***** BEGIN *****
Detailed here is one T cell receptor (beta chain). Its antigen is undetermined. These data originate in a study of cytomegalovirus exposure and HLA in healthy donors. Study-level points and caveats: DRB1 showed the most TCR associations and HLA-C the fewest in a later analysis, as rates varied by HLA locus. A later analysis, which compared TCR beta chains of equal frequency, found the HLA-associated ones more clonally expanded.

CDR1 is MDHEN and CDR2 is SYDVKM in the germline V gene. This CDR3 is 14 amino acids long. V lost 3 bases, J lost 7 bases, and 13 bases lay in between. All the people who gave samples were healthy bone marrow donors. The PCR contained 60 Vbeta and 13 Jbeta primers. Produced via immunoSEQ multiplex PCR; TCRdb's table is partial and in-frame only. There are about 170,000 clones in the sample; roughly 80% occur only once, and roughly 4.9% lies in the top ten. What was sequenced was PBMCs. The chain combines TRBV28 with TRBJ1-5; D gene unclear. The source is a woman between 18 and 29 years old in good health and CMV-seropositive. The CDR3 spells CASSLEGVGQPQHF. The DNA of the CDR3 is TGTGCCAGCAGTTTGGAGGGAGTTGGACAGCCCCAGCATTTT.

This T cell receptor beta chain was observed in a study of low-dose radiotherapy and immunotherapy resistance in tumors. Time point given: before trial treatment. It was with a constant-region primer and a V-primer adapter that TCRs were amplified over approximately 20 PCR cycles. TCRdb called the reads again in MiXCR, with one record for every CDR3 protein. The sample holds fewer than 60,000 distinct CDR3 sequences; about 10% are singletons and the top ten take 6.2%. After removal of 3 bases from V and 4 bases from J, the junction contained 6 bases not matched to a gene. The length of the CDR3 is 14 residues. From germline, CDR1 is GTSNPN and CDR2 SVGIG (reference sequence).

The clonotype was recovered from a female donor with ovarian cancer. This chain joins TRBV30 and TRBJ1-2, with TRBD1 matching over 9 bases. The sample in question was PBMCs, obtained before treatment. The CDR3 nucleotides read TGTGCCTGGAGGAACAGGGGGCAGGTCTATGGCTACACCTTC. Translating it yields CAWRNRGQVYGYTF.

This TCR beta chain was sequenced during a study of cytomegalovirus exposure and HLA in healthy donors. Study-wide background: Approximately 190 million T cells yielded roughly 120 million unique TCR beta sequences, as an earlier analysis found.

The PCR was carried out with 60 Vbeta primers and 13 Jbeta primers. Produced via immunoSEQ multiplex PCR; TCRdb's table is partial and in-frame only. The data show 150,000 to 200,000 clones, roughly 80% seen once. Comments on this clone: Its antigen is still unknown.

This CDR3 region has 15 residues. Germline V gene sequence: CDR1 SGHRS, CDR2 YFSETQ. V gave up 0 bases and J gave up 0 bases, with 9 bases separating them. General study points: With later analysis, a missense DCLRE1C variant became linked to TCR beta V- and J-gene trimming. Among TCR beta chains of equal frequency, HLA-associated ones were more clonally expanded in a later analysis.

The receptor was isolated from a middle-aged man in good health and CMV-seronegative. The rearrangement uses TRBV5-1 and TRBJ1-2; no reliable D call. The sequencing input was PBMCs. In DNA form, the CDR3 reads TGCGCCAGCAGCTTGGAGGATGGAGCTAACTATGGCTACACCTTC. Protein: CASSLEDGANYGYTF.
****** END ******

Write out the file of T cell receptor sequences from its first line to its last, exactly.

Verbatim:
Detailed here is one T cell receptor (beta chain). Its antigen is undetermined. These data originate in a study of cytomegalovirus exposure and HLA in healthy donors. Study-level points and caveats: DRB1 showed the most TCR associations and HLA-C the fewest in a later analysis, as rates varied by HLA locus. A later analysis, which compared TCR beta chains of equal frequency, found the HLA-associated ones more clonally expanded.

CDR1 is MDHEN and CDR2 is SYDVKM in the germline V gene. This CDR3 is 14 amino acids long. V lost 3 bases, J lost 7 bases, and 13 bases lay in between. All the people who gave samples were healthy bone marrow donors. The PCR contained 60 Vbeta and 13 Jbeta primers. Produced via immunoSEQ multiplex PCR; TCRdb's table is partial and in-frame only. There are about 170,000 clones in the sample; roughly 80% occur only once, and roughly 4.9% lies in the top ten. What was sequenced was PBMCs. The chain combines TRBV28 with TRBJ1-5; D gene unclear. The source is a woman between 18 and 29 years old in good health and CMV-seropositive. The CDR3 spells CASSLEGVGQPQHF. The DNA of the CDR3 is TGTGCCAGCAGTTTGGAGGGAGTTGGACAGCCCCAGCATTTT.

This T cell receptor beta chain was observed in a study of low-dose radiotherapy and immunotherapy resistance in tumors. Time point given: before trial treatment. It was with a constant-region primer and a V-primer adapter that TCRs were amplified over approximately 20 PCR cycles. TCRdb called the reads again in MiXCR, with one record for every CDR3 protein. The sample holds fewer than 60,000 distinct CDR3 sequences; about 10% are singletons and the top ten take 6.2%. After removal of 3 bases from V and 4 bases from J, the junction contained 6 bases not matched to a gene. The length of the CDR3 is 14 residues. From germline, CDR1 is GTSNPN and CDR2 SVGIG (reference sequence).

The clonotype was recovered from a female donor with ovarian cancer. This chain joins TRBV30 and TRBJ1-2, with TRBD1 matching over 9 bases. The sample in question was PBMCs, obtained before treatment. The CDR3 nucleotides read TGTGCCTGGAGGAACAGGGGGCAGGTCTATGGCTACACCTTC. Translating it yields CAWRNRGQVYGYTF.

This TCR beta chain was sequenced during a study of cytomegalovirus exposure and HLA in healthy donors. Study-wide background: Approximately 190 million T cells yielded roughly 120 million unique TCR beta sequences, as an earlier analysis found.

The PCR was carried out with 60 Vbeta primers and 13 Jbeta primers. Produced via immunoSEQ multiplex PCR; TCRdb's table is partial and in-frame only. The data show 150,000 to 200,000 clones, roughly 80% seen once. Comments on this clone: Its antigen is still unknown.

This CDR3 region has 15 residues. Germline V gene sequence: CDR1 SGHRS, CDR2 YFSETQ. V gave up 0 bases and J gave up 0 bases, with 9 bases separating them. General study points: With later analysis, a missense DCLRE1C variant became linked to TCR beta V- and J-gene trimming. Among TCR beta chains of equal frequency, HLA-associated ones were more clonally expanded in a later analysis.

The receptor was isolated from a middle-aged man in good health and CMV-seronegative. The rearrangement uses TRBV5-1 and TRBJ1-2; no reliable D call. The sequencing input was PBMCs. In DNA form, the CDR3 reads TGCGCCAGCAGCTTGGAGGATGGAGCTAACTATGGCTACACCTTC. Protein: CASSLEDGANYGYTF.